On April 9 2021, the Division of Examinations for the U.S. Securities and Exchange Commission (SEC) released guidance for firms offering environmental, social and governance (ESG) investment options, as investor demand increases for ESG-related products and services.
The Division of Examinations (the “Division”) acknowledged that firms approach ESG investing in various ways while emphasizing that the industry currently lacks standard ESG definitions and terms, which the Division believes in certain instances is creating confusion among investors. Accordingly, the Division highlighted that firms should clearly and consistently articulate how they define ESG and how it applies to their investment approach. The Division also noted that its interest in the accuracy and adequacy of disclosures by firms offering ESG investment strategies is the same as it would be for firms offering any other type of investment strategy.
The Division identified focus areas for future exams of firms providing ESG products and services, noting that exams will primarily focus on the accuracy and adequacy of disclosures and any applicable policies and procedures used by the firm related thereto. Additionally, the Division emphasized that any disclosure documents must be consistent and match any global framework that the firm is advertising.
Accordingly, exams will include a review of a firm’s:
- Processes regarding: (i) use of ESG-related terminology; (ii) selecting, investing in and monitoring investments in view of its disclosed ESG approaches; and (iii) proxy voting
- Advertising and marketing materials in view of the firm’s disclosed ESG strategies
- All other written disclosures, policies and procedures concerning ESG investing practices
The Division also identified specific risk areas where they have noted deficiencies in recent exams.
Those key deficiency areas included:
- Inconsistent disclosures – Firm disclosure documents (e.g. the Form ADV Part 2A Brochure) that were inconsistent with other client-facing communications
- Weaknesses in implementing and monitoring ESG directives – Firms did not have adequate controls for implementing or monitoring the strategies that it represented to clients or investors
- Inconsistent proxy voting approaches – Internal proxy voting policies were inconsistent with the policies represented to clients or investors
- Unsubstantiated or misleading claims regarding ESG approaches – Firms did not include appropriate disclaimers as applicable to their particular ESG strategy
- Inconsistent marketing materials – Client-facing communications were inconsistent with actual internal practices
- Inadequate compliance programs tailored to relevant ESG issues – Firms did not have compliance programs that addressed adherence to the global ESG frameworks that the firms claimed to be adhering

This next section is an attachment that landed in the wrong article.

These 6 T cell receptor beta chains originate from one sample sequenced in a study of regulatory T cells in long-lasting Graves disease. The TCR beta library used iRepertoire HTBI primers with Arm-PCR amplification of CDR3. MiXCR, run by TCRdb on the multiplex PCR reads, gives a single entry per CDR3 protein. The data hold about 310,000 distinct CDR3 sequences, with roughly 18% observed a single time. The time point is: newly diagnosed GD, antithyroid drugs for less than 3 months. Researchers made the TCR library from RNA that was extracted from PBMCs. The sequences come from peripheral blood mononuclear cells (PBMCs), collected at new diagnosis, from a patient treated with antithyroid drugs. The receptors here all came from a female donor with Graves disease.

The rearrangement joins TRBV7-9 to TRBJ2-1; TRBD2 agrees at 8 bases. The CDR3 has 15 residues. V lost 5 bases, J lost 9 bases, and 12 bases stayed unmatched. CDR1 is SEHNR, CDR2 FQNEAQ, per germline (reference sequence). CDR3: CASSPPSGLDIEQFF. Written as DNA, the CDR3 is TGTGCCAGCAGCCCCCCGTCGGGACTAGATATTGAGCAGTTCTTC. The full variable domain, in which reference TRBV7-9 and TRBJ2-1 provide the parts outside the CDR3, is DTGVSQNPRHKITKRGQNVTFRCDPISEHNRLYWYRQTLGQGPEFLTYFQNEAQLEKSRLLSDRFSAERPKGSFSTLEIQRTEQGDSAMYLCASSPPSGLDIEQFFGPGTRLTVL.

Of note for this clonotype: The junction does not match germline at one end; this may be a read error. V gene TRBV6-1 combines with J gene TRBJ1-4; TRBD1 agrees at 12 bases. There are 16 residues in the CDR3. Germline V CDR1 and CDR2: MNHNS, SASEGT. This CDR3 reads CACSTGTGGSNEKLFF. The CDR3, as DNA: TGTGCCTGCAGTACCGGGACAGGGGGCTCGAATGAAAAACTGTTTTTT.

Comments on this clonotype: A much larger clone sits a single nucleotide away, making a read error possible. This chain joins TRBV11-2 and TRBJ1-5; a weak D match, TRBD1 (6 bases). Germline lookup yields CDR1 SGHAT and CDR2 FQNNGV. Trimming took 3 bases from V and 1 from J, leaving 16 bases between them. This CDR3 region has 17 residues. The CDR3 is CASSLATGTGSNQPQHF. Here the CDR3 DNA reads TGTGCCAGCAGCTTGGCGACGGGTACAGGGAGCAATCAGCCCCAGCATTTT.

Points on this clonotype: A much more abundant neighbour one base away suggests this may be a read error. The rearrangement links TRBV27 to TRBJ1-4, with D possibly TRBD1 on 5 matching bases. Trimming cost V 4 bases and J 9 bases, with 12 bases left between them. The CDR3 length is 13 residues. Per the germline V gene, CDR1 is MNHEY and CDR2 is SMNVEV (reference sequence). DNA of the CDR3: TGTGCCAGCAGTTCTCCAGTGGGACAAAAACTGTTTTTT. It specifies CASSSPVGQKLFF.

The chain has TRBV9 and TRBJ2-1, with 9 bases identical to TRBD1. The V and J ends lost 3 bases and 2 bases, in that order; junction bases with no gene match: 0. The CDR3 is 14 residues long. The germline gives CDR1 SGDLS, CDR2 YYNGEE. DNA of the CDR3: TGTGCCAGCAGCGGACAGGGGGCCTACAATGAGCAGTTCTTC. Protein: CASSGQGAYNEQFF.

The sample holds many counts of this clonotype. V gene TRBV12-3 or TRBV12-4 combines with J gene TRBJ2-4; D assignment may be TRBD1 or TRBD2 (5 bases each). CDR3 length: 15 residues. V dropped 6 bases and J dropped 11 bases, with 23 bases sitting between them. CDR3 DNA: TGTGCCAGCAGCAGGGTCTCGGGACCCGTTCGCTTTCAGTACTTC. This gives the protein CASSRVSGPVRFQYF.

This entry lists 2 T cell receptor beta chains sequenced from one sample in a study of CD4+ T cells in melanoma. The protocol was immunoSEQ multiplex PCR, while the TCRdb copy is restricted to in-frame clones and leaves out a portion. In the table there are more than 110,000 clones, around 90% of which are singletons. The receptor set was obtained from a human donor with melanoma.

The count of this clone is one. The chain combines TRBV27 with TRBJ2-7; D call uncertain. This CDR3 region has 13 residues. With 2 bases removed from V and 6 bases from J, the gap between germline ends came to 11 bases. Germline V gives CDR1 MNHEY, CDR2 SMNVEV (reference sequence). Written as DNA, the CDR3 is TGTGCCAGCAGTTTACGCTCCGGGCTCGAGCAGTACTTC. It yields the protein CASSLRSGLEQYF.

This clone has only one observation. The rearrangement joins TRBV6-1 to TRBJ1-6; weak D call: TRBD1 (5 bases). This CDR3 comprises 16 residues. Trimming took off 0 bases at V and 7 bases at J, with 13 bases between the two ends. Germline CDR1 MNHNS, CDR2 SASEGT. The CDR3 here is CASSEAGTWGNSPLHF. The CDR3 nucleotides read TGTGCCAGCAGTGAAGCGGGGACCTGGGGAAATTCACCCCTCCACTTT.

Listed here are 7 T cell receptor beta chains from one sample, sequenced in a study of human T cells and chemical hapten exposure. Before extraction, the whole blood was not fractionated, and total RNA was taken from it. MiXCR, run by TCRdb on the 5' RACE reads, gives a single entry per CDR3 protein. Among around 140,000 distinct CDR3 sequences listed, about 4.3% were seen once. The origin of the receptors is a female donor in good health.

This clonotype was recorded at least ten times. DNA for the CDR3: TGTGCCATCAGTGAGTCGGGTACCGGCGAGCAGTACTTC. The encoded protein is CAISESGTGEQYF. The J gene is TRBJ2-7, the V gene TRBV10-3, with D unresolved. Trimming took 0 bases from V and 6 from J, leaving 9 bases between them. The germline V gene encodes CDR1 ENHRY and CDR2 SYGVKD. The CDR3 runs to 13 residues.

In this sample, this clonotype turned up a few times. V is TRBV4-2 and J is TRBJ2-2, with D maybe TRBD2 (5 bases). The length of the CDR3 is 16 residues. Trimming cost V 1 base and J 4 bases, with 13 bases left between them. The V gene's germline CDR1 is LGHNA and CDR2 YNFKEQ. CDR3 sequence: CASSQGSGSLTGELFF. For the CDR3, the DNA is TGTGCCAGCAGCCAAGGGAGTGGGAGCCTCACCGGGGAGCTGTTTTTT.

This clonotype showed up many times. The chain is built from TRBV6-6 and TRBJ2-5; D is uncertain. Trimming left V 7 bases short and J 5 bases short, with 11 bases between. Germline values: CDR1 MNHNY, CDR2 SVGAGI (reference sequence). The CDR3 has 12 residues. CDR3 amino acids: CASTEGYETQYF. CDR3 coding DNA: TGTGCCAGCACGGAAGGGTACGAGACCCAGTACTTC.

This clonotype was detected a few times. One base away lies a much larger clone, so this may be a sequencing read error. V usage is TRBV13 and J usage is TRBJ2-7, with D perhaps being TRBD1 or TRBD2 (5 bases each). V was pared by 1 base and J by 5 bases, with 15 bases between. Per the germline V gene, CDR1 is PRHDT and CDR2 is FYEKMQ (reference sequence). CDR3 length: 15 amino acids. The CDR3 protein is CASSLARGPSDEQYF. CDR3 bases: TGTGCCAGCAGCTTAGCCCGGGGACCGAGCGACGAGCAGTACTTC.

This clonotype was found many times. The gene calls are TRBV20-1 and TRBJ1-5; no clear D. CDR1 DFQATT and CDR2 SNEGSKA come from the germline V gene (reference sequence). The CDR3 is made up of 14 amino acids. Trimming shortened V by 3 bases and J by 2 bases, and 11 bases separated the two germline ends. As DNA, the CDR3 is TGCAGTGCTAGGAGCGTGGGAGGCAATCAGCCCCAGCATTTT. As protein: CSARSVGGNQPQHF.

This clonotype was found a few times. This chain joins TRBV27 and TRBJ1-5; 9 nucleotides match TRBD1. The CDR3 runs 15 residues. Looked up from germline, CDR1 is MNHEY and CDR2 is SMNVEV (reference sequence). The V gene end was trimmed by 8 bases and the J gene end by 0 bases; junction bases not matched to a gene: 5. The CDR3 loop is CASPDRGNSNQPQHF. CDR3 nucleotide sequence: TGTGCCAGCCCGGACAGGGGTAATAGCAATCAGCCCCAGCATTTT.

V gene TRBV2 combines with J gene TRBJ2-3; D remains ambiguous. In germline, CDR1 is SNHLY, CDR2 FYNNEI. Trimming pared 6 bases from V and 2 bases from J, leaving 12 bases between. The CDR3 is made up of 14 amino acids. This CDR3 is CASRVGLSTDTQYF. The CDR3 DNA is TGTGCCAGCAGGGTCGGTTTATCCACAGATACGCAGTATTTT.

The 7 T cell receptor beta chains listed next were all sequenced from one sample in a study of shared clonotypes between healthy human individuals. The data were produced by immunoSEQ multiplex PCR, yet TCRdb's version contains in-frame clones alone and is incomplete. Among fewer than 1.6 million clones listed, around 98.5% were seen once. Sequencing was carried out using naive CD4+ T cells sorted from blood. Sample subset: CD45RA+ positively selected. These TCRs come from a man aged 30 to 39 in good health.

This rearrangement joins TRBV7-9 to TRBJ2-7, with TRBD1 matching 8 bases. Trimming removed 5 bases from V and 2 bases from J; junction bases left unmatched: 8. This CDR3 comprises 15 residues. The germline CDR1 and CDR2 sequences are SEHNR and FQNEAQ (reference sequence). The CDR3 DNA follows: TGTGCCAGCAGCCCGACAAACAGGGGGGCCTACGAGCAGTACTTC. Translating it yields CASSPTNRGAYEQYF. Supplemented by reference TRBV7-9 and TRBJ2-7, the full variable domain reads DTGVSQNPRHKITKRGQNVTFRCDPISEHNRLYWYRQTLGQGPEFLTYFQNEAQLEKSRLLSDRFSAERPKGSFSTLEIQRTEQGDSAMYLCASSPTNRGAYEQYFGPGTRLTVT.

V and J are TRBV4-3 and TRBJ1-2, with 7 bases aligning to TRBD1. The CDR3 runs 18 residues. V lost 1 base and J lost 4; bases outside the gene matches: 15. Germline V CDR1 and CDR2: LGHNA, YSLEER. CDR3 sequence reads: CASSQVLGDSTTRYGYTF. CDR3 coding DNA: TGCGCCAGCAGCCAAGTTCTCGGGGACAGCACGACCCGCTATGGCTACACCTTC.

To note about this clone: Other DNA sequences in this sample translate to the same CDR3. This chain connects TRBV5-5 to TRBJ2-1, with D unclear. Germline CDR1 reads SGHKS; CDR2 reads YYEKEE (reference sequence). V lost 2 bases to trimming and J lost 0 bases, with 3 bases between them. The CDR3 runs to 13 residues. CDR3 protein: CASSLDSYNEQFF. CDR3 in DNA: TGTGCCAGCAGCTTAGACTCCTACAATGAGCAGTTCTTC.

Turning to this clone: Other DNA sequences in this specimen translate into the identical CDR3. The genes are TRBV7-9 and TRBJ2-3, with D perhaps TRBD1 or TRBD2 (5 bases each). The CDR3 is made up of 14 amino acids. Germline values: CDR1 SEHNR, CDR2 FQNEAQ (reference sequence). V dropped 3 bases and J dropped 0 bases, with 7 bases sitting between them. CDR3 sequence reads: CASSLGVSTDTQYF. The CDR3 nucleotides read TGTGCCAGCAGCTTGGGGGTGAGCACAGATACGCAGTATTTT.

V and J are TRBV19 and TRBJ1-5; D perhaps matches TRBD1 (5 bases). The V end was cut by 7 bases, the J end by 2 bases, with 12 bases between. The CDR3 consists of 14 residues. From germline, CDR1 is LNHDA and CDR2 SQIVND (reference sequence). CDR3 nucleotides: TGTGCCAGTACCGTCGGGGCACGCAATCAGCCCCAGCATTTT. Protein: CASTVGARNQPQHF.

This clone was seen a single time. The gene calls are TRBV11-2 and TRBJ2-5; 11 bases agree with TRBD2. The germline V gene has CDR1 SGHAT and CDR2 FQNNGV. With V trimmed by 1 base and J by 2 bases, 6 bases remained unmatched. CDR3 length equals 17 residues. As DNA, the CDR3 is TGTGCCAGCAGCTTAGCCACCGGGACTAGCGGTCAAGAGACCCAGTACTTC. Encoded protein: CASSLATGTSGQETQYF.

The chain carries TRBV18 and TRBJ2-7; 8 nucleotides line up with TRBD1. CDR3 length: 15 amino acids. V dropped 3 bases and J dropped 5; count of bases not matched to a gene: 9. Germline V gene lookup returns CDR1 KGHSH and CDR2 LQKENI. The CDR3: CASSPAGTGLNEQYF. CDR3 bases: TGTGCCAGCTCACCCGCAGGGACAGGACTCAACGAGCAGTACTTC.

- Limited knowledge of compliance personnel – Personnel lacked knowledge of relevant ESG frameworks
The Division also noted several areas where firms had successful compliance programs that included accurate disclosures and policies that appropriately conveyed material aspects of the firm’s ESG strategy.
Those programs included:
- Disclosures that were simple, clear, and precise, as well as tailored to the firm’s specific ESG strategy – These disclosures provided transparency and clarity to clients and investors
- Policies that required specific documentation for various stages of the investment process – These policies strengthened the implementation and monitoring of ESG directives
- Knowledgeable personnel – Firms with knowledgeable personnel were less likely to have materially misleading marketing materials or disclosures
In reviewing the above summary, firms should:
- Clearly and consistently articulate how it defines ESG for the firm’s strategy
- Evaluate the firm’s disclosure documents and ensure consistency with marketing materials
- Tailor policies and procedures to account for ESG directives
- Train employees on applicable ESG frameworks
- Consider engaging additional resources for assistance in addressing ESG-related risks, such as IQ-EQ Compass
IQ-EQ Compass offers a full suite of ESG services including:
- ESG Health Check – A gap analysis that enables firms to understand their current position on the ESG spectrum
- ESG Reputational Assessment – Comprehensive ESG reputational reports on funds, portfolio companies and their leadership teams
- ESG Foundations – Assistance in drafting ESG policies, frameworks, and procedures
- ESG Reporting – Collecting and compiling ESG data and drafting ESG and Impact performance reports
- ESG Dashboard – Enables firms and investors to navigate, monitor and benchmark their ESG objectives on an ongoing basis
For more information on this risk alert please contact us, or click here to find out more about IQ-EQ Compass.